Pope, Lavar. 2005. “Protest Into Pop: Hip-hop’s Devolution into Mainstream Pop Music and the Underground’s Resistance.” Lehigh Review 13: 80-98. http://preserve.lehigh.edu/cgi/viewcontent.cgi?article=1005&context=cas-lehighreview-vol-13

Hip Hop and Postmodernism

Performance of Authenticity

Practices of looking talks about how an postmodern idea that identity is produced through performance, so by imitating an identity you can adopt it.  We can see this in the case of rappers that don’t come from the poor background associated with hip hop.  In some cases, rappers that come from rich families.  Sometimes MCs will take on personas that don’t belong to them.  An example would be Rick Ross who claimed he was a drug dealer in the past but was in fact a corrections officer. The performance that he gave in his music did not match his real identity.

Kendrick Lamar winning this years grammy’s best rap performance. Ironically, his song “i” was criticized for being too mainstream and not hip hop enough, but music that rap critics consider real hip hop is rarely popular at the grammy’s.  Music has to have the ability to crossover.  Performance wise Kendrick Lamar is very authentic.  He performs all the appropriate mannerism of a rap musician. That being said, he is still very unique in his delivery.  Who performs a free concert, on a truck, in the middle of hollywood.

What I’m trying to say it that when it comes to music performance is key.  Yes, if you lie about your background it may be called into question, but performance can potentially create an authenticity that covers and hides your background.  That is why people from the suburbs can become hip hip stars.  If you perform authentically you will be perceived as authentic.  Not every audience member is going to check your background and make sure your really “hood.”

Albrecht, Michael. 2008. “Acting Naturally Unnaturally: The Performative Nature ofAuthenticity in Contemporary Popular Music.” Text and Performance Quarterly 28 (4): 378-395.  DOI: 10.1080/10462930802351989.

Performance of Authenticity

The Process of Print Making

First you have to make sure that the screen is clean and degreased. Next, you take you screen into the darkroom where you will apply photo emultion with a scoop coater. You pour a bit of emultion into the scoop, then tilt the scoop so that the emultion is in contact with the screen. You pull the scoop upward leaving a thin layer of emultion on the screen.  If there is excess it can be carded off with a credit card.  Then you put away to dry.

After it has dried you put it on a raised piece of foam, and then you put your oiled black and white images face down on the screen, followed by a piece of glass to hold everything in place.  The UV lights are turned on and left for 4 mins.  Afterwards you quickly take the screen to a sink, rinse it to stop the chemical process, and use water pressure to remove the lighter portions of the emultion.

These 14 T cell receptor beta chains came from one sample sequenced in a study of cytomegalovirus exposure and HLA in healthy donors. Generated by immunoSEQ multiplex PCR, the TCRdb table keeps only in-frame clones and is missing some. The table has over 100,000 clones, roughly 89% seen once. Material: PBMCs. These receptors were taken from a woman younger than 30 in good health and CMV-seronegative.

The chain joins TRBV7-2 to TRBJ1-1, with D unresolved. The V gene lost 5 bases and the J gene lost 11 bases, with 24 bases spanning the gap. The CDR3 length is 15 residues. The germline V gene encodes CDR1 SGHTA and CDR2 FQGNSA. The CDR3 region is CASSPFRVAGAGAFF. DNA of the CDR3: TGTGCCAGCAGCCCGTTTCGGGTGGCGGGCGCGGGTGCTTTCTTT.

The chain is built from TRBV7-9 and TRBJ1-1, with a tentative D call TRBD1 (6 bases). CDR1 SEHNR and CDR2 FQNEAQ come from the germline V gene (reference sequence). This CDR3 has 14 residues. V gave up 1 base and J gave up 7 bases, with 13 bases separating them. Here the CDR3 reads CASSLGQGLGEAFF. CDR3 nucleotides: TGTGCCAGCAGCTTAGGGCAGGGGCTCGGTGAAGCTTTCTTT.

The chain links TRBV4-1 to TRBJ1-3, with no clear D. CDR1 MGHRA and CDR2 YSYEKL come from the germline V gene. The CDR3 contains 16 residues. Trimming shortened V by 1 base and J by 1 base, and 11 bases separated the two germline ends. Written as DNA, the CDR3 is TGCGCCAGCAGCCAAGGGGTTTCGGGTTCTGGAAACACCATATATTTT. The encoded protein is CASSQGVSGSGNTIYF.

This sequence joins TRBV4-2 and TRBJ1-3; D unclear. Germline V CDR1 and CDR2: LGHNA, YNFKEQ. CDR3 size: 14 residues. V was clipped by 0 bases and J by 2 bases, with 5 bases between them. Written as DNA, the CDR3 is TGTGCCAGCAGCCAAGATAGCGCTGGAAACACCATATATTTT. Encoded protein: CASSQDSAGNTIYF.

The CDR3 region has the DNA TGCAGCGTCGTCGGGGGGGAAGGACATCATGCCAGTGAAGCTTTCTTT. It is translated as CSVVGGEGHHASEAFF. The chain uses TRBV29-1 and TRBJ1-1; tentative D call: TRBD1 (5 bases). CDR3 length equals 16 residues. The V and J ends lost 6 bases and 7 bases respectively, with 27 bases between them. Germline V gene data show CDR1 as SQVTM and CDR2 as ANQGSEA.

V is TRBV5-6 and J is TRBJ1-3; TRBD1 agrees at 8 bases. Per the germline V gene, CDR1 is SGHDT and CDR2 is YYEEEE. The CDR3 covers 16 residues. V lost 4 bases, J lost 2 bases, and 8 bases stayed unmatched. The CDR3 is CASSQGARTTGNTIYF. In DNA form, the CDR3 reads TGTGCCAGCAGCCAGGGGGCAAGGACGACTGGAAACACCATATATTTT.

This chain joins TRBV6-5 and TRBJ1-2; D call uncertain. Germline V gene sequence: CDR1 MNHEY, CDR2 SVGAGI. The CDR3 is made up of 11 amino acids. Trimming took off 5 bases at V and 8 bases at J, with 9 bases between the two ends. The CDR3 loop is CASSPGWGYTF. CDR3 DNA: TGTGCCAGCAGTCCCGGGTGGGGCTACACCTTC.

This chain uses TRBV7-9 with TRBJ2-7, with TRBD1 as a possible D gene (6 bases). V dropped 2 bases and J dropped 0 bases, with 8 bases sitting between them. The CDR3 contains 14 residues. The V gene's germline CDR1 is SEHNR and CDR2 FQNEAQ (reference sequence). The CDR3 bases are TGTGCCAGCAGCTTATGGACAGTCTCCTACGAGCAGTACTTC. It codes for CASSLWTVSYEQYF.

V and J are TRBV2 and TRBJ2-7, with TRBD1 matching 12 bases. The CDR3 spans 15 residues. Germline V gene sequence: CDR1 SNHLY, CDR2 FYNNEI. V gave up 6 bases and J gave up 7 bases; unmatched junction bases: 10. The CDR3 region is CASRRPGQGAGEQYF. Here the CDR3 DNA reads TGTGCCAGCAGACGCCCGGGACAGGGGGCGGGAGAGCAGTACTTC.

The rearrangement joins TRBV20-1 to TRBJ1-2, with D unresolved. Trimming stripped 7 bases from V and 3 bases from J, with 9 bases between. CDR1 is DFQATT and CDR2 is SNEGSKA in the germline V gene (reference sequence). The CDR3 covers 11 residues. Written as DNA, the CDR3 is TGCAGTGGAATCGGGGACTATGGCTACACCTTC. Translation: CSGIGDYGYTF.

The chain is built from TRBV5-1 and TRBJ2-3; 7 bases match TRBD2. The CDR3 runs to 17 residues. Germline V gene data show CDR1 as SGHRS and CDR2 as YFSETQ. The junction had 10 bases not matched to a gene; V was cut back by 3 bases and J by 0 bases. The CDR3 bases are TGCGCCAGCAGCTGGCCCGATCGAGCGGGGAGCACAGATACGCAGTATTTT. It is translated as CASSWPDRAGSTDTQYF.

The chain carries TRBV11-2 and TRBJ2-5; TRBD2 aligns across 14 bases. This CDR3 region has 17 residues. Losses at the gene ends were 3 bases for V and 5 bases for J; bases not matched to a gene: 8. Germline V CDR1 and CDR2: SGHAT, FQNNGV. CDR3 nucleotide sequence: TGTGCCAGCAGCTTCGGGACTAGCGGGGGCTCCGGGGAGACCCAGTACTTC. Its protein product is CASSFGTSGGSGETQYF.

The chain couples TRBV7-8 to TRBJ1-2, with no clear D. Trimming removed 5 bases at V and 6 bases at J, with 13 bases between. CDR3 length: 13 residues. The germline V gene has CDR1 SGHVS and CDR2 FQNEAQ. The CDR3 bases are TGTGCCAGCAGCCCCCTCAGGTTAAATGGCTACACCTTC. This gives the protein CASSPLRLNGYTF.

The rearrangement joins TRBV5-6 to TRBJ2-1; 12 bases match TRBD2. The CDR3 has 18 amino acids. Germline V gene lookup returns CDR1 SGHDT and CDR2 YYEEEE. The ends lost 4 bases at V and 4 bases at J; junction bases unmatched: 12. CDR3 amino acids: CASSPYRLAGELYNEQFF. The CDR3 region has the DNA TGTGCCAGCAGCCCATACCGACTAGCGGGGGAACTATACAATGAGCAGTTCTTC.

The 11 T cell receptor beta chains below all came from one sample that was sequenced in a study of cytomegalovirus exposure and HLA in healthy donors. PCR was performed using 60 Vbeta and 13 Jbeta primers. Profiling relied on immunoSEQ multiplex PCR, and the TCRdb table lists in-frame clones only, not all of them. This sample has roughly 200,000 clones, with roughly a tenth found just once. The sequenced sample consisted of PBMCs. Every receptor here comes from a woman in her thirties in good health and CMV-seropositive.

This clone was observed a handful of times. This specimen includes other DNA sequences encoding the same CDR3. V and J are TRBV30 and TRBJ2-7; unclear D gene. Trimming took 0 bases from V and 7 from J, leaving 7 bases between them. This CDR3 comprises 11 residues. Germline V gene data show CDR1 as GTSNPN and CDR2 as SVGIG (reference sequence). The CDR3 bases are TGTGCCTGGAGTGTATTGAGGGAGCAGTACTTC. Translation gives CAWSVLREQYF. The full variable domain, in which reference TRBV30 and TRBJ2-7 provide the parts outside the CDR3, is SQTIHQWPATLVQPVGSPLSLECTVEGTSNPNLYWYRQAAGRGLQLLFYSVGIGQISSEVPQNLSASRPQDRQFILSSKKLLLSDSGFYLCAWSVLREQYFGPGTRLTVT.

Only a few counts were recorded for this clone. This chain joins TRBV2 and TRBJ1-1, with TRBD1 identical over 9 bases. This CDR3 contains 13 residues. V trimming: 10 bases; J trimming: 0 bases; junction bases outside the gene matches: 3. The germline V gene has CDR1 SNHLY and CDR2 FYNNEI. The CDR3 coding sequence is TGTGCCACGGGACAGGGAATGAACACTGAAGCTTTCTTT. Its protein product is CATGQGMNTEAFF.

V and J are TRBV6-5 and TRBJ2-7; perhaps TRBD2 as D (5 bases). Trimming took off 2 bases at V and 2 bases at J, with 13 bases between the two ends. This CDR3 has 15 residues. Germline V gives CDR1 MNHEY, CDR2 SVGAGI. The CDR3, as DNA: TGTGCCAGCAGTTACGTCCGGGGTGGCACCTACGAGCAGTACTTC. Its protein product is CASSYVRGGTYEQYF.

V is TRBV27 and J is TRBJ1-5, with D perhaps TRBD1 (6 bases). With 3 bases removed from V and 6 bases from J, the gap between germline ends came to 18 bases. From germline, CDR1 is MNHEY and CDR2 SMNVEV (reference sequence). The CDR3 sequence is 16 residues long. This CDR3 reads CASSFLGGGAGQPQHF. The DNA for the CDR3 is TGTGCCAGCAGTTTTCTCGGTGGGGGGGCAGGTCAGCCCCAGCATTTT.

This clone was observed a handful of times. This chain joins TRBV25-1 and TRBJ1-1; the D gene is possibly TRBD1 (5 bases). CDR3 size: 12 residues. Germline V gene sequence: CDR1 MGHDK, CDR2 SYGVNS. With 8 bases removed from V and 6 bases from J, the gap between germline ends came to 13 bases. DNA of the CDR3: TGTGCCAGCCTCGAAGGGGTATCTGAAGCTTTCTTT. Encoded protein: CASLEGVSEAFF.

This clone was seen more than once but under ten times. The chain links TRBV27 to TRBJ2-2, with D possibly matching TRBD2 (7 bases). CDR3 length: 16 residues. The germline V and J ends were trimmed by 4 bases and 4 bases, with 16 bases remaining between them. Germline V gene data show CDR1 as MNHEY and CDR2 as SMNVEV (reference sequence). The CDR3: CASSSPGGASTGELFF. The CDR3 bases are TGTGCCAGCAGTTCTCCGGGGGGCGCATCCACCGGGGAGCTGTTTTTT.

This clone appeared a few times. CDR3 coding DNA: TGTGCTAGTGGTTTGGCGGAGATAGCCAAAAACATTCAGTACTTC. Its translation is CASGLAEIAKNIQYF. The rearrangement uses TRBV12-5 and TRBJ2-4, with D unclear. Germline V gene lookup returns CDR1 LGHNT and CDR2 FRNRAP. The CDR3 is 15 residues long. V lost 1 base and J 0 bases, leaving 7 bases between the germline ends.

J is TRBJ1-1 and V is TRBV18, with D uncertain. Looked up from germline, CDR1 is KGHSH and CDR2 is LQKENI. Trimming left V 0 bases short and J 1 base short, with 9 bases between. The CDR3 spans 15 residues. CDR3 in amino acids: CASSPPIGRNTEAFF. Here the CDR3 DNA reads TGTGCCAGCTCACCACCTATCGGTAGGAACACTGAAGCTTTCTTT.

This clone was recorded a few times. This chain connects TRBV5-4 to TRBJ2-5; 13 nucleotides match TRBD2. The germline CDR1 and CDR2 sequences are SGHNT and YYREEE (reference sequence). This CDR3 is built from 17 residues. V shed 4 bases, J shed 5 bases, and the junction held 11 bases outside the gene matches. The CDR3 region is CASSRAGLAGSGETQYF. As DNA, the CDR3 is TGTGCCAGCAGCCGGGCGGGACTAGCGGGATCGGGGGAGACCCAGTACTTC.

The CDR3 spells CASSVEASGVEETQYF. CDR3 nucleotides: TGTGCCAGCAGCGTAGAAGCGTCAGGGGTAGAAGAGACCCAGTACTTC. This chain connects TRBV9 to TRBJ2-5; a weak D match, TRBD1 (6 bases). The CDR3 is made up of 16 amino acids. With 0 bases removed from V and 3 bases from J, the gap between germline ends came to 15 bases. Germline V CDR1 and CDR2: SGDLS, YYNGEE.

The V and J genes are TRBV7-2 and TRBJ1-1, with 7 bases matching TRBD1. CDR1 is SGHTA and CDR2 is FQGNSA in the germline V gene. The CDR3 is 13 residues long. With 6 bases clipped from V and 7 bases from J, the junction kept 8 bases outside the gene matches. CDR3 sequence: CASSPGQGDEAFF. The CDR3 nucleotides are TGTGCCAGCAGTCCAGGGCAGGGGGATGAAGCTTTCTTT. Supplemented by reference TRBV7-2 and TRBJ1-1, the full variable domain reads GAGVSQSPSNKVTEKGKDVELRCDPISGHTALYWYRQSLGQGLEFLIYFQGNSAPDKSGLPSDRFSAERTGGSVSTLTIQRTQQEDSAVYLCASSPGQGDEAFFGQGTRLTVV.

Lastly you take the screen, screw it down with printing hinges, and tape the edges were there is no emultion.  You tape down a flop, flood the screen with the squeegee, and then print on the flop.  You used the flop to gage where your paper should be.  After that you flip the flop, place your paper, and print.  Afterwards you scrap off the excess ink to save, and clean your squeegee, screen, flop, and area.

The Process of Print Making

What Inspires Me

The two artists that really stood out to me were Jan Harrison and William Kentridge. Jan Harrison’s art is centered around animals; particularly, the remnant of our mammal and reptile brain. She challenges us to look at our innermost selves and see the monsters that reside there.  We think of monsters as something that is separate and apart from us and in the same way we see ourselves as something separate from animals.  Her artwork seeks to breakdown that line.  In a way her artwork is the opposite of mine because I seek to draw attention to that line between people and animals, and I think that is the reason why I find her art so interesting.  I liked the work of William Kentridge because it focuses on social and political distress, which is really a passion of mine.

Big Cat-Mountain Lion with Foliage Fur Private Col

I am inspired by relationships.  I’m a communications studies major and a lot of my projects have had to do with relational dialects and emotion. It all points back to my desire to understand the innermost self, so I decided to continue that theme into my studio art.  I also really like the forms and characteristics of animals so I chose that as my subject matter to explore this semester.  I am also inspired by political issues, specifically civil rights.  Both of my parents lived in Alabama well into their twenties and I grew up hearing their stories about what it was like back then. So often times I find myself toeing the issue of racism in my art

What Inspires Me